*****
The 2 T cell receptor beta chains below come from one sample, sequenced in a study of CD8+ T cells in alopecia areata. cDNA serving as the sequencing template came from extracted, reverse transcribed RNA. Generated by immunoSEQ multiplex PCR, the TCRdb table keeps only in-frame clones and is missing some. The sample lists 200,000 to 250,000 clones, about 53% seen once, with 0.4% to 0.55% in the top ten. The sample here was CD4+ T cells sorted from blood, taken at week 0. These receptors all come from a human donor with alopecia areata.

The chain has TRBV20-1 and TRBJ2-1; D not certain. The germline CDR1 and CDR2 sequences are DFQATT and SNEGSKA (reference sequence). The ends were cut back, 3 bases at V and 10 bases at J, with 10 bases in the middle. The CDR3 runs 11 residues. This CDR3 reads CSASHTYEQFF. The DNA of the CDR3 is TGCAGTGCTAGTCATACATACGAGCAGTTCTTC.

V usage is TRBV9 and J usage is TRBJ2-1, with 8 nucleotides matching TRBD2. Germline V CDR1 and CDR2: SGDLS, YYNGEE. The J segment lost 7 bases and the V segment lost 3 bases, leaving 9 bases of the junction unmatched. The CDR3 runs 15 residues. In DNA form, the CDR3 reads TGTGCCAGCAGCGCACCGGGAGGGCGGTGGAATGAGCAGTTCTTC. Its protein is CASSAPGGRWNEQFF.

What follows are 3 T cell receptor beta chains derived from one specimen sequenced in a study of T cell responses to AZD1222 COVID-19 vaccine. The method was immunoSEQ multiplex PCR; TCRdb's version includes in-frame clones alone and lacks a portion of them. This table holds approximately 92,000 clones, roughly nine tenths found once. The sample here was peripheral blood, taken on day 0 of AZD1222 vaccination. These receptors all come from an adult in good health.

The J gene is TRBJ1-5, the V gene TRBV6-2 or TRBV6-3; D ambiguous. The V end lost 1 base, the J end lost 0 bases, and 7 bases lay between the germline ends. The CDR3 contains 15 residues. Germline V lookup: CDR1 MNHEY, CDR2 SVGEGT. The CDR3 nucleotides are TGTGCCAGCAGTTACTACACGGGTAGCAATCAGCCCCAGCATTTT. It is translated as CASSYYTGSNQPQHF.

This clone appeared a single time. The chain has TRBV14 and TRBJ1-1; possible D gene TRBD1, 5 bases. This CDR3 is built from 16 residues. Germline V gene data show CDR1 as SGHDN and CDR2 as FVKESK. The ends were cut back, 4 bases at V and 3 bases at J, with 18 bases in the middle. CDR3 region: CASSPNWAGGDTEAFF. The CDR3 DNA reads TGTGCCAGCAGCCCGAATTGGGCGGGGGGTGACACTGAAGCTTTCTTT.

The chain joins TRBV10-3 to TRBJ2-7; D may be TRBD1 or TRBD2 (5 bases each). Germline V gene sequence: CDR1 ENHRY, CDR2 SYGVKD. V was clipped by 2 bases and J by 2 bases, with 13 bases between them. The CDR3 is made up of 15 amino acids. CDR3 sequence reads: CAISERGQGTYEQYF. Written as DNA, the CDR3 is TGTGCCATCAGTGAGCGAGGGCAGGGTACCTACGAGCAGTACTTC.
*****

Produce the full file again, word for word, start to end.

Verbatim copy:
The 2 T cell receptor beta chains below come from one sample, sequenced in a study of CD8+ T cells in alopecia areata. cDNA serving as the sequencing template came from extracted, reverse transcribed RNA. Generated by immunoSEQ multiplex PCR, the TCRdb table keeps only in-frame clones and is missing some. The sample lists 200,000 to 250,000 clones, about 53% seen once, with 0.4% to 0.55% in the top ten. The sample here was CD4+ T cells sorted from blood, taken at week 0. These receptors all come from a human donor with alopecia areata.

The chain has TRBV20-1 and TRBJ2-1; D not certain. The germline CDR1 and CDR2 sequences are DFQATT and SNEGSKA (reference sequence). The ends were cut back, 3 bases at V and 10 bases at J, with 10 bases in the middle. The CDR3 runs 11 residues. This CDR3 reads CSASHTYEQFF. The DNA of the CDR3 is TGCAGTGCTAGTCATACATACGAGCAGTTCTTC.

V usage is TRBV9 and J usage is TRBJ2-1, with 8 nucleotides matching TRBD2. Germline V CDR1 and CDR2: SGDLS, YYNGEE. The J segment lost 7 bases and the V segment lost 3 bases, leaving 9 bases of the junction unmatched. The CDR3 runs 15 residues. In DNA form, the CDR3 reads TGTGCCAGCAGCGCACCGGGAGGGCGGTGGAATGAGCAGTTCTTC. Its protein is CASSAPGGRWNEQFF.

What follows are 3 T cell receptor beta chains derived from one specimen sequenced in a study of T cell responses to AZD1222 COVID-19 vaccine. The method was immunoSEQ multiplex PCR; TCRdb's version includes in-frame clones alone and lacks a portion of them. This table holds approximately 92,000 clones, roughly nine tenths found once. The sample here was peripheral blood, taken on day 0 of AZD1222 vaccination. These receptors all come from an adult in good health.

The J gene is TRBJ1-5, the V gene TRBV6-2 or TRBV6-3; D ambiguous. The V end lost 1 base, the J end lost 0 bases, and 7 bases lay between the germline ends. The CDR3 contains 15 residues. Germline V lookup: CDR1 MNHEY, CDR2 SVGEGT. The CDR3 nucleotides are TGTGCCAGCAGTTACTACACGGGTAGCAATCAGCCCCAGCATTTT. It is translated as CASSYYTGSNQPQHF.

This clone appeared a single time. The chain has TRBV14 and TRBJ1-1; possible D gene TRBD1, 5 bases. This CDR3 is built from 16 residues. Germline V gene data show CDR1 as SGHDN and CDR2 as FVKESK. The ends were cut back, 4 bases at V and 3 bases at J, with 18 bases in the middle. CDR3 region: CASSPNWAGGDTEAFF. The CDR3 DNA reads TGTGCCAGCAGCCCGAATTGGGCGGGGGGTGACACTGAAGCTTTCTTT.

The chain joins TRBV10-3 to TRBJ2-7; D may be TRBD1 or TRBD2 (5 bases each). Germline V gene sequence: CDR1 ENHRY, CDR2 SYGVKD. V was clipped by 2 bases and J by 2 bases, with 13 bases between them. The CDR3 is made up of 15 amino acids. CDR3 sequence reads: CAISERGQGTYEQYF. Written as DNA, the CDR3 is TGTGCCATCAGTGAGCGAGGGCAGGGTACCTACGAGCAGTACTTC.